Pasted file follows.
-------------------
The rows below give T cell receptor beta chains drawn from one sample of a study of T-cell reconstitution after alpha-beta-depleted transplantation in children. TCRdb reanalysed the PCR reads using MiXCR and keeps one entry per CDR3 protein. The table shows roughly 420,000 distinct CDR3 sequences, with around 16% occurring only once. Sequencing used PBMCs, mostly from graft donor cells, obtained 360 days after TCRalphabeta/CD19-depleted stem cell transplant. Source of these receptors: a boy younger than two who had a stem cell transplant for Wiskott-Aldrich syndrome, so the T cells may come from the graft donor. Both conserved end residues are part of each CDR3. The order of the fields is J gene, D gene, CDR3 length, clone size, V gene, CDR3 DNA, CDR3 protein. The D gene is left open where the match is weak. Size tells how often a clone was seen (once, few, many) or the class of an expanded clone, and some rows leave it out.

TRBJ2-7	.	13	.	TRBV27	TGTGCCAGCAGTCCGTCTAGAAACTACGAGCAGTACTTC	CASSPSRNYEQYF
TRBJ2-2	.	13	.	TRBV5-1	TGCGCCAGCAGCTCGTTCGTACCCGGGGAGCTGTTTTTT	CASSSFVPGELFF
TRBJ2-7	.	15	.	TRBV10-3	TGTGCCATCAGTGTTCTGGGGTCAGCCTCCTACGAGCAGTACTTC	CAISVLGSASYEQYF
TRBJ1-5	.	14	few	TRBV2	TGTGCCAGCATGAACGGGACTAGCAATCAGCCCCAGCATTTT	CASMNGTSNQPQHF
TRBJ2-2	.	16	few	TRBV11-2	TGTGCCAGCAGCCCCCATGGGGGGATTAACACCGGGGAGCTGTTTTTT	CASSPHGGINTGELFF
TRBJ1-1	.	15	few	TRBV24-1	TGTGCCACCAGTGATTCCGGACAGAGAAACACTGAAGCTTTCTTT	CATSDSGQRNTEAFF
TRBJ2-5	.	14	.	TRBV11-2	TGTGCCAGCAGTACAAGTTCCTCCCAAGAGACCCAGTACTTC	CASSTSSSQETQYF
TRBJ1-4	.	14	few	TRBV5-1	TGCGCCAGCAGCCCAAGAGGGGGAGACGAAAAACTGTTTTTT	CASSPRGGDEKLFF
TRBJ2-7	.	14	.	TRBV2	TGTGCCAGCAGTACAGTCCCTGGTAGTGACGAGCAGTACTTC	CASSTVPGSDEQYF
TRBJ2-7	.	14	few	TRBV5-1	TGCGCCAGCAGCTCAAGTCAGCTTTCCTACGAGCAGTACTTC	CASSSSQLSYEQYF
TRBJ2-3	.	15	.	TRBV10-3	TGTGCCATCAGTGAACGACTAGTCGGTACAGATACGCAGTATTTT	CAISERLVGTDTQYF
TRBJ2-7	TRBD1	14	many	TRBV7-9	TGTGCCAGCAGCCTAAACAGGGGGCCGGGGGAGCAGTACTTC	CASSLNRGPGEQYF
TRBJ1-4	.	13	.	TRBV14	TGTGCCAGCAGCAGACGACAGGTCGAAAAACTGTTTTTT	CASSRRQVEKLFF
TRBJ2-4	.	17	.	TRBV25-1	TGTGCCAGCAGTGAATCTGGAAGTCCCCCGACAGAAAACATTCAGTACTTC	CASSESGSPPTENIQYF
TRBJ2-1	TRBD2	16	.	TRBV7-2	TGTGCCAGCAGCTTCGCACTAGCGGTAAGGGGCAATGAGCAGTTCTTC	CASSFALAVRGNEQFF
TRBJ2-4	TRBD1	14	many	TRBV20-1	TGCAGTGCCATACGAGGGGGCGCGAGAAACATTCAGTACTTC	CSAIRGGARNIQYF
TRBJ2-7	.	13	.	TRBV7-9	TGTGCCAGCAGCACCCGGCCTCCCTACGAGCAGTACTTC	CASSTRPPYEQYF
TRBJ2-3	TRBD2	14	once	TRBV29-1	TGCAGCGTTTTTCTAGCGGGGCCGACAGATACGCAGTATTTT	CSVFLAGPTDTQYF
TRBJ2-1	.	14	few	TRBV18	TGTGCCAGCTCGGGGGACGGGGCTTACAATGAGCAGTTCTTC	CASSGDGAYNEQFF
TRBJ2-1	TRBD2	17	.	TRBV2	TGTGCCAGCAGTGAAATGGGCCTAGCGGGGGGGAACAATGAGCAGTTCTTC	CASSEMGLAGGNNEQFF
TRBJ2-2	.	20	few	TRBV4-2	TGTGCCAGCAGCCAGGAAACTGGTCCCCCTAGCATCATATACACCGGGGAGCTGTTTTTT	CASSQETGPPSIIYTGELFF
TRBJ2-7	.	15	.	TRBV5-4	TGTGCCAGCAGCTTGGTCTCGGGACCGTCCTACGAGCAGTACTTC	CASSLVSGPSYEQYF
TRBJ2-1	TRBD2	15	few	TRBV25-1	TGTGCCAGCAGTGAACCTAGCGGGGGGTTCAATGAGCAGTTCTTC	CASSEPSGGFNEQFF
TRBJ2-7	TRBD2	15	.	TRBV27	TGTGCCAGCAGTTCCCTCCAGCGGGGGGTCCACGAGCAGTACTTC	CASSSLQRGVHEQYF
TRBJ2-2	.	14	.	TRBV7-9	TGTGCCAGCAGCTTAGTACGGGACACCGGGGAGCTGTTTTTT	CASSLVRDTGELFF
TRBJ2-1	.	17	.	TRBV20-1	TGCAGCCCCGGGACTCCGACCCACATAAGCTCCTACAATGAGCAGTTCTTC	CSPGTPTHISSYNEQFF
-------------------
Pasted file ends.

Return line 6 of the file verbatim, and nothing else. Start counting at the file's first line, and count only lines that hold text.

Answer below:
TRBJ2-2	.	16	few	TRBV11-2	TGTGCCAGCAGCCCCCATGGGGGGATTAACACCGGGGAGCTGTTTTTT	CASSPHGGINTGELFF